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Kennesaw State University Student Reaches Settlement Over 2017 Anthem Protest

A member of the Kennesaw Five receives justice.

Image Credit: Screen Shot

Last week, Tommia Dean, now a senior at Kennesaw State University in Georgia, settled with four of the five defendants in her civil rights lawsuit that was filed last year after she and other members of the cheerleading team kneeled in peaceful protest during the national anthem.

Former KSU president Sam Olens, former Georgia state Rep. Earl Ehrhart, KSU deputy athletics director Matt Griffin, and KSU senior associate athletics director Scott Whitlock were the named defendants. Dean’s case against Cobb County Sheriff Neil Warren is expected to go to the U.S. Court of Appeals.

“My wife, Penny, had tears in her eyes, and we were both shocked to see such a lack of respect for our flag, our national anthem and the men and women that serve our nation,” said Cobb County Sheriff Neil Warren to the Marietta Daily Journal in 2017.

“Cobb County has lost sons and daughters at home and on foreign lands while protecting America,” he said. “And to witness these ill-informed students acting this way clearly tells me KSU needs to get busy educating these students on more than just passing their classes. They need to learn all that the flag truly represents.”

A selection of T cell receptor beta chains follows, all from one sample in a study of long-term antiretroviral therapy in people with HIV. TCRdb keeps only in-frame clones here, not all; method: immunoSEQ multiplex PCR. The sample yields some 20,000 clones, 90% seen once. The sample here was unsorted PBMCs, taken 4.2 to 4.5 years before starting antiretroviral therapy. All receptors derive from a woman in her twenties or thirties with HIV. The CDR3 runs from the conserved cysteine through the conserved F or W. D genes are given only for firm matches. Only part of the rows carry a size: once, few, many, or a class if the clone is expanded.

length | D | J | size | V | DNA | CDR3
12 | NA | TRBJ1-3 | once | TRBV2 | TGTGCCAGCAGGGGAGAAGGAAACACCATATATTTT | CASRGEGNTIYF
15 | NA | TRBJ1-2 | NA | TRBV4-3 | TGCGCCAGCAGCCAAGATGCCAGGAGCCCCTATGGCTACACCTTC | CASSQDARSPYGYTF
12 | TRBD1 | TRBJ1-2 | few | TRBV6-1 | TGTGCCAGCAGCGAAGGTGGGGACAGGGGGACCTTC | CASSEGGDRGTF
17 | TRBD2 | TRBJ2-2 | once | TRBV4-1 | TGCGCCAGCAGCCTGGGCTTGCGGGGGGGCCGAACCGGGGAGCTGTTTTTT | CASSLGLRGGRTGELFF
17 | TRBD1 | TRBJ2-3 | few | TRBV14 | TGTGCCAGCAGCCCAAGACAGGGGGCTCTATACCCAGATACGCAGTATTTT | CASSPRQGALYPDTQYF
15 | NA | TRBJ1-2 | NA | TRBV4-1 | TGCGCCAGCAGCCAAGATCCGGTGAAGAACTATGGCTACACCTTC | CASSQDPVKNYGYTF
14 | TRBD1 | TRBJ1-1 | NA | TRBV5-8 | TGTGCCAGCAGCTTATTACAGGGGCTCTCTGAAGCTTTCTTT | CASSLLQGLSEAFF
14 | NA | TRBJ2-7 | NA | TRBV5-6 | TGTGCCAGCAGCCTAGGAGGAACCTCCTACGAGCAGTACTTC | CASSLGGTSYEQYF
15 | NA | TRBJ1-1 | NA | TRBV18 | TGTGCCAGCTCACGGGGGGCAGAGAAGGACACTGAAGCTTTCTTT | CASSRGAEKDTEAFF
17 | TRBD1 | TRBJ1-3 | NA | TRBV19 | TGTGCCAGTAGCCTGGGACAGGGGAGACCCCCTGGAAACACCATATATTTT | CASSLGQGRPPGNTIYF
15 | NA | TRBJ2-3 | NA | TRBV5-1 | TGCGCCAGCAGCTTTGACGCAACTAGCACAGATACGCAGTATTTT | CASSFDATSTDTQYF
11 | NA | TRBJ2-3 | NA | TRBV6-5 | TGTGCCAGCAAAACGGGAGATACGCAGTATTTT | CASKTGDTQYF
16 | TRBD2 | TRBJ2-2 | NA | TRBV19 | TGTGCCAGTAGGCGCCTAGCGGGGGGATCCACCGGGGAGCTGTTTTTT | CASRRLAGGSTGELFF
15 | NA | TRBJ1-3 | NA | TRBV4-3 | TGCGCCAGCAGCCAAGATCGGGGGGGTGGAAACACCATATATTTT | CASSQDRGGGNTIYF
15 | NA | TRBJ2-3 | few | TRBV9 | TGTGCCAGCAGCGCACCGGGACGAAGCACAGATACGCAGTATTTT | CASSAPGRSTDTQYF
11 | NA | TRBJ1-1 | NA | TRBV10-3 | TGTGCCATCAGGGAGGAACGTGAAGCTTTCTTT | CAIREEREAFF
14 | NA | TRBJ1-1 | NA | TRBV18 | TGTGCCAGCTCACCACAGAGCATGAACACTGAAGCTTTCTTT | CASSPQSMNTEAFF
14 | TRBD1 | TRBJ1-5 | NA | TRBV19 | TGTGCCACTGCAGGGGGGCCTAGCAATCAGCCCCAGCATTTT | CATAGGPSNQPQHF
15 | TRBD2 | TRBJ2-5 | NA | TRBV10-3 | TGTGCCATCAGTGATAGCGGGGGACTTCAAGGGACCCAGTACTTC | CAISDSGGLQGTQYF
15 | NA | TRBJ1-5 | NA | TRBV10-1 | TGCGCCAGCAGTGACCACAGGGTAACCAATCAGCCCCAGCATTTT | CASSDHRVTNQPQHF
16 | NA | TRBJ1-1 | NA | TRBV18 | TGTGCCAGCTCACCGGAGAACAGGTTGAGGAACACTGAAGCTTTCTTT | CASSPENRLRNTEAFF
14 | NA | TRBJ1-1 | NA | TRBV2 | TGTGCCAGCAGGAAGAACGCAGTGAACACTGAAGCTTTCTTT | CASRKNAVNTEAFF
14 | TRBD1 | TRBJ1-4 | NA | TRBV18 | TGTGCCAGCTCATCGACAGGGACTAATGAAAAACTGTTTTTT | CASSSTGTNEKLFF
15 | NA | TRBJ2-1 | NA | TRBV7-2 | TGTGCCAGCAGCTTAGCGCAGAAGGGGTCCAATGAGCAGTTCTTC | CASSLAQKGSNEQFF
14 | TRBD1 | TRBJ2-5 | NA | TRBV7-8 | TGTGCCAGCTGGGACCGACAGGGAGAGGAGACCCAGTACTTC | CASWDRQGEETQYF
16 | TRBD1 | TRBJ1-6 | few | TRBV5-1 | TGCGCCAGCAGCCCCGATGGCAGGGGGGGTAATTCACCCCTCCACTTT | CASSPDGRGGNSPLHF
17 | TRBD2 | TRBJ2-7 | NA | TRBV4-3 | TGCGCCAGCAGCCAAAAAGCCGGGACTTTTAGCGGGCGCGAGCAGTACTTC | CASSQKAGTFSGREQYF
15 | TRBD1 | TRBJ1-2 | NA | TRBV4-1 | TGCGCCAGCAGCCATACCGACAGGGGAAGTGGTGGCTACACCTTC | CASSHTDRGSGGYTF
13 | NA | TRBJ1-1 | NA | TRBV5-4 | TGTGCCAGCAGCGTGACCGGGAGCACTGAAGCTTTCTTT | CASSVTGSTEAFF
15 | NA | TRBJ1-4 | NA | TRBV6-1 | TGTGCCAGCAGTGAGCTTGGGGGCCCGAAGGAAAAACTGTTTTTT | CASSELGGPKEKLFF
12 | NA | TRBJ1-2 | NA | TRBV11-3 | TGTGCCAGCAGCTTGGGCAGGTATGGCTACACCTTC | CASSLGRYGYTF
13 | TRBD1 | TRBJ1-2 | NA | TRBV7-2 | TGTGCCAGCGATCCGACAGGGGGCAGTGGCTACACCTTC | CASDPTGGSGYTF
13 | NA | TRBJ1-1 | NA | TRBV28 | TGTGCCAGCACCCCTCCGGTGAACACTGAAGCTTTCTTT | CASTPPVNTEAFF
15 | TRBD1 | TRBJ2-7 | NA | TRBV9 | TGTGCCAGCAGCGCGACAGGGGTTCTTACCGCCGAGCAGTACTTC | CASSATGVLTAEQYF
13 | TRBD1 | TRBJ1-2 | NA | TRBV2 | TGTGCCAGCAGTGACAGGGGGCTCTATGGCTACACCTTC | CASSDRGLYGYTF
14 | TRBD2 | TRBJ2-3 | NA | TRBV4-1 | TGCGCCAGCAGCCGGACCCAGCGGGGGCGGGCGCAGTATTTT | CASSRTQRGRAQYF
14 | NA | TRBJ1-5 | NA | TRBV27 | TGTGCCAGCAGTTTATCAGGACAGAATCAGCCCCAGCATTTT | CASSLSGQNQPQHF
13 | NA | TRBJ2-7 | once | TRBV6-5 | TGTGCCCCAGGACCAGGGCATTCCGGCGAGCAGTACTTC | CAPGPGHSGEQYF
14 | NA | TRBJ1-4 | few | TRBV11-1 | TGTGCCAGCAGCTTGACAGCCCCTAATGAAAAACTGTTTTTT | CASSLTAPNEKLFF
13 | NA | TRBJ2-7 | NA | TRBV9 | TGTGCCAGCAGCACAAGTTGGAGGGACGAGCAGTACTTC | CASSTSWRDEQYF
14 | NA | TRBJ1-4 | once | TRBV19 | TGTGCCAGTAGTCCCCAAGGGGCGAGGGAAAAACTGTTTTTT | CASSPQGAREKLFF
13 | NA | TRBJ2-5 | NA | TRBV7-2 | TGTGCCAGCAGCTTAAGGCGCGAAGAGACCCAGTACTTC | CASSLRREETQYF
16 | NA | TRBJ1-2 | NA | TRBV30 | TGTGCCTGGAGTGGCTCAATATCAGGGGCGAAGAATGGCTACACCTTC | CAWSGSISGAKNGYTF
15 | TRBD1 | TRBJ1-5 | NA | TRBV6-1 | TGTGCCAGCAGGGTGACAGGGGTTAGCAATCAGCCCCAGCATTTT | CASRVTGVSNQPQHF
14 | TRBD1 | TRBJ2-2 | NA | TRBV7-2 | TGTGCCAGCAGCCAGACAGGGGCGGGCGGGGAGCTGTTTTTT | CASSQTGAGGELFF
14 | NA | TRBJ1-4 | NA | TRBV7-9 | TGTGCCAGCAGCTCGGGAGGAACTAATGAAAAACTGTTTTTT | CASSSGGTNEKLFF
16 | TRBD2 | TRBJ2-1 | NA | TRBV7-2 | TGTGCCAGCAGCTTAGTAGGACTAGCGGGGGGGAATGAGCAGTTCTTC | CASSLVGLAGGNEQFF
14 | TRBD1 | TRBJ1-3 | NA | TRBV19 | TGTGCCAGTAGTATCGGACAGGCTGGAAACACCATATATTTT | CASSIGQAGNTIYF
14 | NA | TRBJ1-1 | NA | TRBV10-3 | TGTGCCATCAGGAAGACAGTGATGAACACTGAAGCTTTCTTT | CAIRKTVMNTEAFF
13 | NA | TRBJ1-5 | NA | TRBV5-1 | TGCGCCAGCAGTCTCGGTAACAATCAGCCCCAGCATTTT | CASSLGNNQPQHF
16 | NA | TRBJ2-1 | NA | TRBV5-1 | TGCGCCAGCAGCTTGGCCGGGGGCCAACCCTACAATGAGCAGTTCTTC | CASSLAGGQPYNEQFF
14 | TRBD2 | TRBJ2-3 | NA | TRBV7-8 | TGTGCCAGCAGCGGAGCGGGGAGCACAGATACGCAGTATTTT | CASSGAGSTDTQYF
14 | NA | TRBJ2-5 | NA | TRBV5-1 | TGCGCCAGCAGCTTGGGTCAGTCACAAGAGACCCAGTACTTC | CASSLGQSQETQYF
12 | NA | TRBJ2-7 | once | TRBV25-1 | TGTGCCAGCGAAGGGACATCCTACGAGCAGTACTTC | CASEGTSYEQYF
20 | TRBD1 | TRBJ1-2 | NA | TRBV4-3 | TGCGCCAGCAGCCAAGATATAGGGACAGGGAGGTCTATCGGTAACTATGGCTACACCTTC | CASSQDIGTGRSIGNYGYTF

On Saturday, Sept. 30, 2017, Dean and four other black KSU cheerleaders took a knee during the anthem before KSU defeated North Greenville University 38-34. The group became known as “The Kennesaw Five”

“We didn’t expect it to get as big as what it did, but we definitely knew that it was going to be something that got attention. And we wanted that attention to make sure we made our statement, and that our voices were heard,” Shlondra Young told WSBTV back in 2017.

With the news of the settlement, the case with Warren is the last part of this story that needs to be concluded.

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